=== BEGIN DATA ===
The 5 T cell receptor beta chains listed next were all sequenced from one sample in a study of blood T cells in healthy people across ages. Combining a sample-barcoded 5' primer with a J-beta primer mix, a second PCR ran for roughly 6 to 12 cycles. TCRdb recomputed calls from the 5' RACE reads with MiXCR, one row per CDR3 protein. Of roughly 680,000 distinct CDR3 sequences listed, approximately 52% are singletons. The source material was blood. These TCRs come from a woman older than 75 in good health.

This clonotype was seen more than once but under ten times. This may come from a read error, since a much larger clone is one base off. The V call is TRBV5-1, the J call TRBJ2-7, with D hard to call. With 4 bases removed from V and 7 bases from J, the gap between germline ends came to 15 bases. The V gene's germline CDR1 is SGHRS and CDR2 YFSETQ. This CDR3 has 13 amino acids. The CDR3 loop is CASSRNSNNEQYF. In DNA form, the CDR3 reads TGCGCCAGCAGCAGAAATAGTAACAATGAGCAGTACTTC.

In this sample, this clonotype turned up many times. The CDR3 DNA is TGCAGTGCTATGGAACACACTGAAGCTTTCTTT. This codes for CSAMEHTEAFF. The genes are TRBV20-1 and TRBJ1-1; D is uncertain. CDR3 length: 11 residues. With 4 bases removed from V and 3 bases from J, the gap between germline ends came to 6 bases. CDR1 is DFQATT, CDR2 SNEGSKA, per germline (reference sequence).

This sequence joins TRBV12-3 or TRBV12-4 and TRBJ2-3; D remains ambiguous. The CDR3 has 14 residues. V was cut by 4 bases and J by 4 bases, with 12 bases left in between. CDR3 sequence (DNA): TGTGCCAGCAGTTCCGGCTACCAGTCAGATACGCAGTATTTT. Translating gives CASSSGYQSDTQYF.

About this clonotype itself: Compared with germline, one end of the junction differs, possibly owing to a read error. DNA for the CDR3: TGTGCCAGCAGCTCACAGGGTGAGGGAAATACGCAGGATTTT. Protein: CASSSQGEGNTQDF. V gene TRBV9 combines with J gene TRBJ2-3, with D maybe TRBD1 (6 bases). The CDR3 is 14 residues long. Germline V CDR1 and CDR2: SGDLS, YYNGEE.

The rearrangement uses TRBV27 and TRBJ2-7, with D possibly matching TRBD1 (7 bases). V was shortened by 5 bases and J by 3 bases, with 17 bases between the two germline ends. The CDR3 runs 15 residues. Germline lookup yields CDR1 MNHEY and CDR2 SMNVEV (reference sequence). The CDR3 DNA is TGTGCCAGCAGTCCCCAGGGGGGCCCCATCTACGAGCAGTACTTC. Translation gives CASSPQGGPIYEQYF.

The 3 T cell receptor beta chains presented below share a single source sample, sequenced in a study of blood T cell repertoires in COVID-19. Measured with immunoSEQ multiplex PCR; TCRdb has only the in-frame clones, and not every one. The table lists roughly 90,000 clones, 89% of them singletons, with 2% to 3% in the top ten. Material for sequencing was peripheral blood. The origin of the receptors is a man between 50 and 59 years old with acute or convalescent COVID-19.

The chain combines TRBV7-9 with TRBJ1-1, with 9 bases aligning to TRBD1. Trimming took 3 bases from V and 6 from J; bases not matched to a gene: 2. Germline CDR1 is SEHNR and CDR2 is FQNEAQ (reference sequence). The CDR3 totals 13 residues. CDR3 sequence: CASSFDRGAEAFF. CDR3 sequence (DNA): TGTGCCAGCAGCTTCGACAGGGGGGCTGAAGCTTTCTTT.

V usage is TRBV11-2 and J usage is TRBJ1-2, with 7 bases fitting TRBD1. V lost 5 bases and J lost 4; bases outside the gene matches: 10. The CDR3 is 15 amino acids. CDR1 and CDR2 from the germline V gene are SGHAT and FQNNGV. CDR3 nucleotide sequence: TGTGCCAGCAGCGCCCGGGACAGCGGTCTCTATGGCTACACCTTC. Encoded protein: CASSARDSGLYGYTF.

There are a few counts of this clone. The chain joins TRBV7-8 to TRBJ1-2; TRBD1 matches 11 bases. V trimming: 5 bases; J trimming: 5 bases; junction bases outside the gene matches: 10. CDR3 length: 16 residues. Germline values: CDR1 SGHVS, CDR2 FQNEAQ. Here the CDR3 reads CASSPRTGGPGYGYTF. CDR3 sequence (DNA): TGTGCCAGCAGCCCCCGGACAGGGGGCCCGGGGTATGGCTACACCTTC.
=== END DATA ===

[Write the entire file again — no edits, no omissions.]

The 5 T cell receptor beta chains listed next were all sequenced from one sample in a study of blood T cells in healthy people across ages. Combining a sample-barcoded 5' primer with a J-beta primer mix, a second PCR ran for roughly 6 to 12 cycles. TCRdb recomputed calls from the 5' RACE reads with MiXCR, one row per CDR3 protein. Of roughly 680,000 distinct CDR3 sequences listed, approximately 52% are singletons. The source material was blood. These TCRs come from a woman older than 75 in good health.

This clonotype was seen more than once but under ten times. This may come from a read error, since a much larger clone is one base off. The V call is TRBV5-1, the J call TRBJ2-7, with D hard to call. With 4 bases removed from V and 7 bases from J, the gap between germline ends came to 15 bases. The V gene's germline CDR1 is SGHRS and CDR2 YFSETQ. This CDR3 has 13 amino acids. The CDR3 loop is CASSRNSNNEQYF. In DNA form, the CDR3 reads TGCGCCAGCAGCAGAAATAGTAACAATGAGCAGTACTTC.

In this sample, this clonotype turned up many times. The CDR3 DNA is TGCAGTGCTATGGAACACACTGAAGCTTTCTTT. This codes for CSAMEHTEAFF. The genes are TRBV20-1 and TRBJ1-1; D is uncertain. CDR3 length: 11 residues. With 4 bases removed from V and 3 bases from J, the gap between germline ends came to 6 bases. CDR1 is DFQATT, CDR2 SNEGSKA, per germline (reference sequence).

This sequence joins TRBV12-3 or TRBV12-4 and TRBJ2-3; D remains ambiguous. The CDR3 has 14 residues. V was cut by 4 bases and J by 4 bases, with 12 bases left in between. CDR3 sequence (DNA): TGTGCCAGCAGTTCCGGCTACCAGTCAGATACGCAGTATTTT. Translating gives CASSSGYQSDTQYF.

About this clonotype itself: Compared with germline, one end of the junction differs, possibly owing to a read error. DNA for the CDR3: TGTGCCAGCAGCTCACAGGGTGAGGGAAATACGCAGGATTTT. Protein: CASSSQGEGNTQDF. V gene TRBV9 combines with J gene TRBJ2-3, with D maybe TRBD1 (6 bases). The CDR3 is 14 residues long. Germline V CDR1 and CDR2: SGDLS, YYNGEE.

The rearrangement uses TRBV27 and TRBJ2-7, with D possibly matching TRBD1 (7 bases). V was shortened by 5 bases and J by 3 bases, with 17 bases between the two germline ends. The CDR3 runs 15 residues. Germline lookup yields CDR1 MNHEY and CDR2 SMNVEV (reference sequence). The CDR3 DNA is TGTGCCAGCAGTCCCCAGGGGGGCCCCATCTACGAGCAGTACTTC. Translation gives CASSPQGGPIYEQYF.

The 3 T cell receptor beta chains presented below share a single source sample, sequenced in a study of blood T cell repertoires in COVID-19. Measured with immunoSEQ multiplex PCR; TCRdb has only the in-frame clones, and not every one. The table lists roughly 90,000 clones, 89% of them singletons, with 2% to 3% in the top ten. Material for sequencing was peripheral blood. The origin of the receptors is a man between 50 and 59 years old with acute or convalescent COVID-19.

The chain combines TRBV7-9 with TRBJ1-1, with 9 bases aligning to TRBD1. Trimming took 3 bases from V and 6 from J; bases not matched to a gene: 2. Germline CDR1 is SEHNR and CDR2 is FQNEAQ (reference sequence). The CDR3 totals 13 residues. CDR3 sequence: CASSFDRGAEAFF. CDR3 sequence (DNA): TGTGCCAGCAGCTTCGACAGGGGGGCTGAAGCTTTCTTT.

V usage is TRBV11-2 and J usage is TRBJ1-2, with 7 bases fitting TRBD1. V lost 5 bases and J lost 4; bases outside the gene matches: 10. The CDR3 is 15 amino acids. CDR1 and CDR2 from the germline V gene are SGHAT and FQNNGV. CDR3 nucleotide sequence: TGTGCCAGCAGCGCCCGGGACAGCGGTCTCTATGGCTACACCTTC. Encoded protein: CASSARDSGLYGYTF.

There are a few counts of this clone. The chain joins TRBV7-8 to TRBJ1-2; TRBD1 matches 11 bases. V trimming: 5 bases; J trimming: 5 bases; junction bases outside the gene matches: 10. CDR3 length: 16 residues. Germline values: CDR1 SGHVS, CDR2 FQNEAQ. Here the CDR3 reads CASSPRTGGPGYGYTF. CDR3 sequence (DNA): TGTGCCAGCAGCCCCCGGACAGGGGGCCCGGGGTATGGCTACACCTTC.